NURTURE INFORMATION HUB
The ability to make new friends comes naturally to many school aged kids, however some kids find it difficult and frustrating to connect with peers. These kids prefer the safety of familiar peers narrowing their choices due to fear of feeling awkward and uncomfortable.
In school a child may know all the answers but be unable to speak in front of the class. They feel embarrassed and afraid and feel they are watched or criticised by others. They might spend a lot of time alone and suffer from stomach upsets and headaches. They are particularly vulnerable to loneliness, social isolation and bullying.
Children benefit from parents’ guidance in developing the skills they need to connect with peers. You can focus on your child’s strengths and what they are good at doing well and address their social challenges by increasing their confidence.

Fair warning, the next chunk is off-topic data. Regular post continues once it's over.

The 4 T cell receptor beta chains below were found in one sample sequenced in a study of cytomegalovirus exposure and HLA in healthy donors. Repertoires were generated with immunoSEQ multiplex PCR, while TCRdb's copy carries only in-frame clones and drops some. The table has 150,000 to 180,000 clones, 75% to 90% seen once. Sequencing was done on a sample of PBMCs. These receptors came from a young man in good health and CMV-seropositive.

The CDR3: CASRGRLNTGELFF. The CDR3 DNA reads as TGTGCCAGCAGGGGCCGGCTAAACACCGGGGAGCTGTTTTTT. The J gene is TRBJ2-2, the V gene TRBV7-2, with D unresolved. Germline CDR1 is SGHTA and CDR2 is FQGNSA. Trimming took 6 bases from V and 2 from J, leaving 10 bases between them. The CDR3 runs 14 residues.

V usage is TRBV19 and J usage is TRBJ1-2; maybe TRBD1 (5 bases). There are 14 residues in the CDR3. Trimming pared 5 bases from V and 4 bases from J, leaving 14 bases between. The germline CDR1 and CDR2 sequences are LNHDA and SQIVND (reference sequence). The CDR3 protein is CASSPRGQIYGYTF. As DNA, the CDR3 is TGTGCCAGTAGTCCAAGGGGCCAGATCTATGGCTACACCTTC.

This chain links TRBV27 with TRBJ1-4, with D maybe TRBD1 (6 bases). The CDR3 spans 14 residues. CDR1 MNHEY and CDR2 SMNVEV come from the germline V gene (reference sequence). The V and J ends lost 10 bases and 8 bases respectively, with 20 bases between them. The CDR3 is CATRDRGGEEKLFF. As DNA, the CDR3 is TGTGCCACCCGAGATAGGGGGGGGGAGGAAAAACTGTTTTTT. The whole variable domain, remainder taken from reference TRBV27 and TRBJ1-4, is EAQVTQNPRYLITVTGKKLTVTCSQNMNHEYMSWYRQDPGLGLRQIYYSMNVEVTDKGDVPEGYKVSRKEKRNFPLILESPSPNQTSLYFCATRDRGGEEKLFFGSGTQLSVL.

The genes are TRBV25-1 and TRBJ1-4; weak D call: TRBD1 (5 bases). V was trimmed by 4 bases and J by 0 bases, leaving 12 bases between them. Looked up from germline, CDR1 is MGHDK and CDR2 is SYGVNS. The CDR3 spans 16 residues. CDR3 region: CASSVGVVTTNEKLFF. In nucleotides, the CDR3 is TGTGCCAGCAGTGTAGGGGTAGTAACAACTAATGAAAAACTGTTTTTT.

Spending time helping your child learn the new skills in making and keeping friends. Breaking down interpersonal skills into a small number of key skills can help your child master it slowly. Also teaching kids what to look for in a friend and show them what positive friendships look like. You can teach your child how to show warmth and sincerity by saying sentences like “how have you been doing?”
Questions you can ask your health care team if you have concerns?
It is difficult seeing your child not being able to connect with peers and being able to make friends. Talking to a counsellor or psychologist will help ease the anxiety and can give you coping strategies and activities to help your child.
“Do one thing every day that scares you” – Eleanor Roosevelt